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In her June 2008 concession speech for the Democratic presidential nomination, Hillary Clinton pledged to do all she could to propel Barack Obama to the White House. On Tuesday he returns the favor.

After months of waiting on the sidelines while his former secretary of state battled Senator Bernie Sanders to be this year’s Democratic nominee, the president hits the campaign trail on Tuesday in what is likely to be the first of many trips to urge voters to make his one-time rival his successor.

Obama endorsed Clinton last month with a forceful video in which he stated that no one had been so qualified for the job. But a planned joint appearance shortly thereafter was postponed after the shooting at a gay night club in Orlando, Florida.

“I have seen her judgment, I’ve seen her toughness, I’ve seen her commitment to our values up close,” the president said in the video. “I’m with her. I am fired up, and I cannot wait to get out there and campaign for Hillary.”

He starts in North Carolina, a state the president won in the 2008 general election but lost narrowly in 2012. Clinton wants to reclaim it for Democrats in 2016.

Obama‘s first campaign appearance with the former first lady will close a circle of sorts on a relationship that started cordially as colleagues in the U.S. Senate, grew tense as rivals in the 2008 race, and became close as partners in the Obama administration when she served as his top diplomat.

“(He) has developed a deep appreciation for her toughness under fire and her commitment to a set of values that the president shares… Those values are principally the reason the president believes that she is the best person to succeed him,” White House spokesman Josh Earnest said on Friday.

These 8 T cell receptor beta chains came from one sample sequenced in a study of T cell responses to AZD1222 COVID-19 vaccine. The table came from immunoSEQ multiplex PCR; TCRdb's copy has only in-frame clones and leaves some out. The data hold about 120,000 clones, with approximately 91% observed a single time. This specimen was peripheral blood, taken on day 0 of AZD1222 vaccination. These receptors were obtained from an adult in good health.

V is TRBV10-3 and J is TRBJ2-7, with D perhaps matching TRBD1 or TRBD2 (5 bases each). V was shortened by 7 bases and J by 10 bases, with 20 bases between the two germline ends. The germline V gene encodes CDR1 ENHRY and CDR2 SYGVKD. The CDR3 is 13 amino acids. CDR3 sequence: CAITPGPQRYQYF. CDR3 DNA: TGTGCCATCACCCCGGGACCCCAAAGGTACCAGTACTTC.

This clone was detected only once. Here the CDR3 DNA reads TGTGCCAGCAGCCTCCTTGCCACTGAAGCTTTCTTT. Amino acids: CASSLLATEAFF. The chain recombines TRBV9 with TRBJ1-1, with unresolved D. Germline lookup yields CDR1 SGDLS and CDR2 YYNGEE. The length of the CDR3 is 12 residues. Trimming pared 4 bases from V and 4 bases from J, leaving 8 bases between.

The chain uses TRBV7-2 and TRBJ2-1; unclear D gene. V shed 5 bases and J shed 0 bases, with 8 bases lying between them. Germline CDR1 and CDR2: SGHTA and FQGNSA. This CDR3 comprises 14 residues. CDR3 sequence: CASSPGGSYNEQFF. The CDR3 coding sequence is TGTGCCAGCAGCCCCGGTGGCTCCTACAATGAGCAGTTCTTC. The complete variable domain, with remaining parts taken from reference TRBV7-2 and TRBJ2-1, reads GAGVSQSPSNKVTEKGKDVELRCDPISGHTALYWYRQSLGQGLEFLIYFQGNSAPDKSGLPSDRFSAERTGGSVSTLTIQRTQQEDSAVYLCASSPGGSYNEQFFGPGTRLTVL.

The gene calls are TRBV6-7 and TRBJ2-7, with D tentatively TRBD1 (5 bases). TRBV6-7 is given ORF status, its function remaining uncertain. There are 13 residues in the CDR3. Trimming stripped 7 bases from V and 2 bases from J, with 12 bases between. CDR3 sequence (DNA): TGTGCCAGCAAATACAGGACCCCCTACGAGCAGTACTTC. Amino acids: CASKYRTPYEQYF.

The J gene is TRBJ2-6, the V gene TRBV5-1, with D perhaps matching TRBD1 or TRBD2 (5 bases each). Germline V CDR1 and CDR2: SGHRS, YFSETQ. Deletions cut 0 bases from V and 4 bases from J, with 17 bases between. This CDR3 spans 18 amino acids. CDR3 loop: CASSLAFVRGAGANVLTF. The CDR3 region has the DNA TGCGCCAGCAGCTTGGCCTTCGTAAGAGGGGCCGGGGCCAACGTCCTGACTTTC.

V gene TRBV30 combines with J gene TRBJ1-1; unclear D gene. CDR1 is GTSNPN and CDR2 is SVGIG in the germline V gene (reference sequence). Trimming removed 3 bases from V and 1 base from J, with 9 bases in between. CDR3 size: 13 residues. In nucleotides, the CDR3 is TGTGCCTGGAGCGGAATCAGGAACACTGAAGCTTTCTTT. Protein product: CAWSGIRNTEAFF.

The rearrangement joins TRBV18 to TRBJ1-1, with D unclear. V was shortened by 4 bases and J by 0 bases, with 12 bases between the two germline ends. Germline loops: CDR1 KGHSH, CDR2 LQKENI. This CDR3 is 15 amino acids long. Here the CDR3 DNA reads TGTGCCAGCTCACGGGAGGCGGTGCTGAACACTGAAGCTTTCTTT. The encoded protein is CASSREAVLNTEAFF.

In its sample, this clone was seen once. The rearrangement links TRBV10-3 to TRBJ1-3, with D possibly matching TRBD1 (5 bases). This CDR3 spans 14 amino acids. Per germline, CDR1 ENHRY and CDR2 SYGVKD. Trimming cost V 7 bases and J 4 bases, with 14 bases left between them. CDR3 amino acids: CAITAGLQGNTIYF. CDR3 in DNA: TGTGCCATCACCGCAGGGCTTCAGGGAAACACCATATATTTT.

Obama‘s focus on Clinton’s strength of character is meant to shore up support among voters who find her untrustworthy, a weakness that presumptive Republican presidential nominee Donald Trump has sought to exploit.

Clinton also needs Obama to woo young and left-leaning voters who backed Sanders and made up part of the president’s voting coalition in 2008 and 2012.

The president, meanwhile, needs a Clinton victory on Nov. 8 to preserve his legacy on a range of issues including healthcare, climate change, and immigration.

The North Carolina trip is reminiscent of a joint appearance Obama and Clinton made in Unity, New Hampshire, following their divisive primary fight in 2008.

Now Clinton is the candidate and the president, who leaves office in January, is her advocate.

 

(Reporting by Jeff Mason; Editing by Phil Berlowitz)

Photo: U.S. President Barack Obama and Secretary of State Hillary Clinton walk back to the Oval Office after a statement following the death of the U.S. Ambassador to Libya, Chris Stevens, and others, in the Rose Garden of the White House in Washington, September 12.2012. REUTERS/Jason Reed

Trump speaking at Londonderry, NH rally

Screenshot from YouTube

Donald Trump once again baselessly claimed on Sunday that the COVID-19 pandemic was "going to be over" soon, just hours after his chief of staff suggested the administration was unable to get it under control.

"Now we have the best tests, and we are coming around, we're rounding the turn," Trump said at a campaign rally in Manchester, New Hampshire. "We have the vaccines, we have everything. We're rounding the turn. Even without the vaccines, we're rounding the turn, it's going to be over."

Trump has made similar claims on repeated occasions in the past, stating early on in the pandemic that the coronavirus would go away on its own, then with the return of warmer weather.

That has not happened: Over the past several weeks, multiple states have seen a surge in cases of COVID-19, with some places, including Utah, Texas, and Wisconsin, setting up overflow hospital units to accommodate the rapidly growing number of patients.